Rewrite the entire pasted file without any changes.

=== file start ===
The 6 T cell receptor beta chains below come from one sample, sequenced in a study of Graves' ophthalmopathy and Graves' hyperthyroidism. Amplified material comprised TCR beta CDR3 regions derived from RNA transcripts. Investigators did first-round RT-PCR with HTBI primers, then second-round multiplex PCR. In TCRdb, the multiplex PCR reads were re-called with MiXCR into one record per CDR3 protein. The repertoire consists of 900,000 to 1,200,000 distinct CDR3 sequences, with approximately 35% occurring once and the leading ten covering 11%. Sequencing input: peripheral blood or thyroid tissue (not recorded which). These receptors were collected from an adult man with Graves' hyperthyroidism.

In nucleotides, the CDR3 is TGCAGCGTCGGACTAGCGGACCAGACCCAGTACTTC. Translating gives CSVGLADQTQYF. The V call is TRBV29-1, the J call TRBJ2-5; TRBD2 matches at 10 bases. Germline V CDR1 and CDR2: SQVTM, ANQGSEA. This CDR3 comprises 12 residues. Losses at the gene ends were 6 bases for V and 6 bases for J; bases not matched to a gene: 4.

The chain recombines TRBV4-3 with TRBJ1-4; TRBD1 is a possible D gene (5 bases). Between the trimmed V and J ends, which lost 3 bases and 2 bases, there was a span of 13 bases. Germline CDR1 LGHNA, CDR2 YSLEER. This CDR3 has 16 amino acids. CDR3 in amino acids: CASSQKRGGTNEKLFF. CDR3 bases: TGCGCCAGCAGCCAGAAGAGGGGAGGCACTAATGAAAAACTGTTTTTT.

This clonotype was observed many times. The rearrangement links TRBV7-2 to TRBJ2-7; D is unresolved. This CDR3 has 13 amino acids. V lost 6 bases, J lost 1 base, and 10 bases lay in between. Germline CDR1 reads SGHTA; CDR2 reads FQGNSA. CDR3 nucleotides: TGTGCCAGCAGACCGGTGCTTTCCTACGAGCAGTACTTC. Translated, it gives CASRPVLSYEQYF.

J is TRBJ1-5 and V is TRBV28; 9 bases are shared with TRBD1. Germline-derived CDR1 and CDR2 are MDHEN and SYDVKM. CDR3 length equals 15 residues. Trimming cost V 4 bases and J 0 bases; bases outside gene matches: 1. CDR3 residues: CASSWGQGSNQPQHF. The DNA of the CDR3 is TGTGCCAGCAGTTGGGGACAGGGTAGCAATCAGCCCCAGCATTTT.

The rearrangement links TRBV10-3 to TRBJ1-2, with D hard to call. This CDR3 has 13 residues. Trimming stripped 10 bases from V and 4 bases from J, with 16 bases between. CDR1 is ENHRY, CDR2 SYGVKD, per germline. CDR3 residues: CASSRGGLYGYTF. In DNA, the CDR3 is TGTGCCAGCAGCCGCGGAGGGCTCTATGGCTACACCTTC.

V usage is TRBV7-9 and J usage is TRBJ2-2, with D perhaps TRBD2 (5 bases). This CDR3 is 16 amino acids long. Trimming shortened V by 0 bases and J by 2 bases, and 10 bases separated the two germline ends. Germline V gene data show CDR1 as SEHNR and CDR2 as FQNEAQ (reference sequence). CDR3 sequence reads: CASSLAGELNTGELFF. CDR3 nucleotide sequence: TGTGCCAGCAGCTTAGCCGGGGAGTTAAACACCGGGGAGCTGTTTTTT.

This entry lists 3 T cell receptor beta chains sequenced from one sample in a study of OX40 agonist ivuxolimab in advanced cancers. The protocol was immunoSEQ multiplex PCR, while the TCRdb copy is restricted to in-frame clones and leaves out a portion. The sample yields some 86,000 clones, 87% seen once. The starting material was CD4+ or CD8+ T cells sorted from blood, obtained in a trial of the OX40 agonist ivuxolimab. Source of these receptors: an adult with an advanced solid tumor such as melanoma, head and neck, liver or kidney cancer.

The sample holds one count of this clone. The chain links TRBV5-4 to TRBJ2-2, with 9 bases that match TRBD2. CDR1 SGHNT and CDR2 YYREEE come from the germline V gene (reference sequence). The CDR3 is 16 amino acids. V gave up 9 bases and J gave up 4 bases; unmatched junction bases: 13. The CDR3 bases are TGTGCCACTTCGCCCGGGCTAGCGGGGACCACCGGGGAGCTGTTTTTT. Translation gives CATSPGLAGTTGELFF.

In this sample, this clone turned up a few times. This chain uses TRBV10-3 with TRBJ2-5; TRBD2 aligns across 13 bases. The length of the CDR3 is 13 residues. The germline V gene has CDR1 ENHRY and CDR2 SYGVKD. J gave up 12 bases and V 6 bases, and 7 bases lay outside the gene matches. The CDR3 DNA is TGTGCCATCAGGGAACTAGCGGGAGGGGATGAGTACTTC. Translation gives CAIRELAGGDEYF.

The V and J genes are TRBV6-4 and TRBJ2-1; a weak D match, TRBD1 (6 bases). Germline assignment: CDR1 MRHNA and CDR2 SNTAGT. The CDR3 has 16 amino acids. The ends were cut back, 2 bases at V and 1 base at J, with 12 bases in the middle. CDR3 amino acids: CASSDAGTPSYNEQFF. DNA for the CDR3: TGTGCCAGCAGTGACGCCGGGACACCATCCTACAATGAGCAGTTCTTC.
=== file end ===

The 6 T cell receptor beta chains below come from one sample, sequenced in a study of Graves' ophthalmopathy and Graves' hyperthyroidism. Amplified material comprised TCR beta CDR3 regions derived from RNA transcripts. Investigators did first-round RT-PCR with HTBI primers, then second-round multiplex PCR. In TCRdb, the multiplex PCR reads were re-called with MiXCR into one record per CDR3 protein. The repertoire consists of 900,000 to 1,200,000 distinct CDR3 sequences, with approximately 35% occurring once and the leading ten covering 11%. Sequencing input: peripheral blood or thyroid tissue (not recorded which). These receptors were collected from an adult man with Graves' hyperthyroidism.

In nucleotides, the CDR3 is TGCAGCGTCGGACTAGCGGACCAGACCCAGTACTTC. Translating gives CSVGLADQTQYF. The V call is TRBV29-1, the J call TRBJ2-5; TRBD2 matches at 10 bases. Germline V CDR1 and CDR2: SQVTM, ANQGSEA. This CDR3 comprises 12 residues. Losses at the gene ends were 6 bases for V and 6 bases for J; bases not matched to a gene: 4.

The chain recombines TRBV4-3 with TRBJ1-4; TRBD1 is a possible D gene (5 bases). Between the trimmed V and J ends, which lost 3 bases and 2 bases, there was a span of 13 bases. Germline CDR1 LGHNA, CDR2 YSLEER. This CDR3 has 16 amino acids. CDR3 in amino acids: CASSQKRGGTNEKLFF. CDR3 bases: TGCGCCAGCAGCCAGAAGAGGGGAGGCACTAATGAAAAACTGTTTTTT.

This clonotype was observed many times. The rearrangement links TRBV7-2 to TRBJ2-7; D is unresolved. This CDR3 has 13 amino acids. V lost 6 bases, J lost 1 base, and 10 bases lay in between. Germline CDR1 reads SGHTA; CDR2 reads FQGNSA. CDR3 nucleotides: TGTGCCAGCAGACCGGTGCTTTCCTACGAGCAGTACTTC. Translated, it gives CASRPVLSYEQYF.

J is TRBJ1-5 and V is TRBV28; 9 bases are shared with TRBD1. Germline-derived CDR1 and CDR2 are MDHEN and SYDVKM. CDR3 length equals 15 residues. Trimming cost V 4 bases and J 0 bases; bases outside gene matches: 1. CDR3 residues: CASSWGQGSNQPQHF. The DNA of the CDR3 is TGTGCCAGCAGTTGGGGACAGGGTAGCAATCAGCCCCAGCATTTT.

The rearrangement links TRBV10-3 to TRBJ1-2, with D hard to call. This CDR3 has 13 residues. Trimming stripped 10 bases from V and 4 bases from J, with 16 bases between. CDR1 is ENHRY, CDR2 SYGVKD, per germline. CDR3 residues: CASSRGGLYGYTF. In DNA, the CDR3 is TGTGCCAGCAGCCGCGGAGGGCTCTATGGCTACACCTTC.

V usage is TRBV7-9 and J usage is TRBJ2-2, with D perhaps TRBD2 (5 bases). This CDR3 is 16 amino acids long. Trimming shortened V by 0 bases and J by 2 bases, and 10 bases separated the two germline ends. Germline V gene data show CDR1 as SEHNR and CDR2 as FQNEAQ (reference sequence). CDR3 sequence reads: CASSLAGELNTGELFF. CDR3 nucleotide sequence: TGTGCCAGCAGCTTAGCCGGGGAGTTAAACACCGGGGAGCTGTTTTTT.

This entry lists 3 T cell receptor beta chains sequenced from one sample in a study of OX40 agonist ivuxolimab in advanced cancers. The protocol was immunoSEQ multiplex PCR, while the TCRdb copy is restricted to in-frame clones and leaves out a portion. The sample yields some 86,000 clones, 87% seen once. The starting material was CD4+ or CD8+ T cells sorted from blood, obtained in a trial of the OX40 agonist ivuxolimab. Source of these receptors: an adult with an advanced solid tumor such as melanoma, head and neck, liver or kidney cancer.

The sample holds one count of this clone. The chain links TRBV5-4 to TRBJ2-2, with 9 bases that match TRBD2. CDR1 SGHNT and CDR2 YYREEE come from the germline V gene (reference sequence). The CDR3 is 16 amino acids. V gave up 9 bases and J gave up 4 bases; unmatched junction bases: 13. The CDR3 bases are TGTGCCACTTCGCCCGGGCTAGCGGGGACCACCGGGGAGCTGTTTTTT. Translation gives CATSPGLAGTTGELFF.

In this sample, this clone turned up a few times. This chain uses TRBV10-3 with TRBJ2-5; TRBD2 aligns across 13 bases. The length of the CDR3 is 13 residues. The germline V gene has CDR1 ENHRY and CDR2 SYGVKD. J gave up 12 bases and V 6 bases, and 7 bases lay outside the gene matches. The CDR3 DNA is TGTGCCATCAGGGAACTAGCGGGAGGGGATGAGTACTTC. Translation gives CAIRELAGGDEYF.

The V and J genes are TRBV6-4 and TRBJ2-1; a weak D match, TRBD1 (6 bases). Germline assignment: CDR1 MRHNA and CDR2 SNTAGT. The CDR3 has 16 amino acids. The ends were cut back, 2 bases at V and 1 base at J, with 12 bases in the middle. CDR3 amino acids: CASSDAGTPSYNEQFF. DNA for the CDR3: TGTGCCAGCAGTGACGCCGGGACACCATCCTACAATGAGCAGTTCTTC.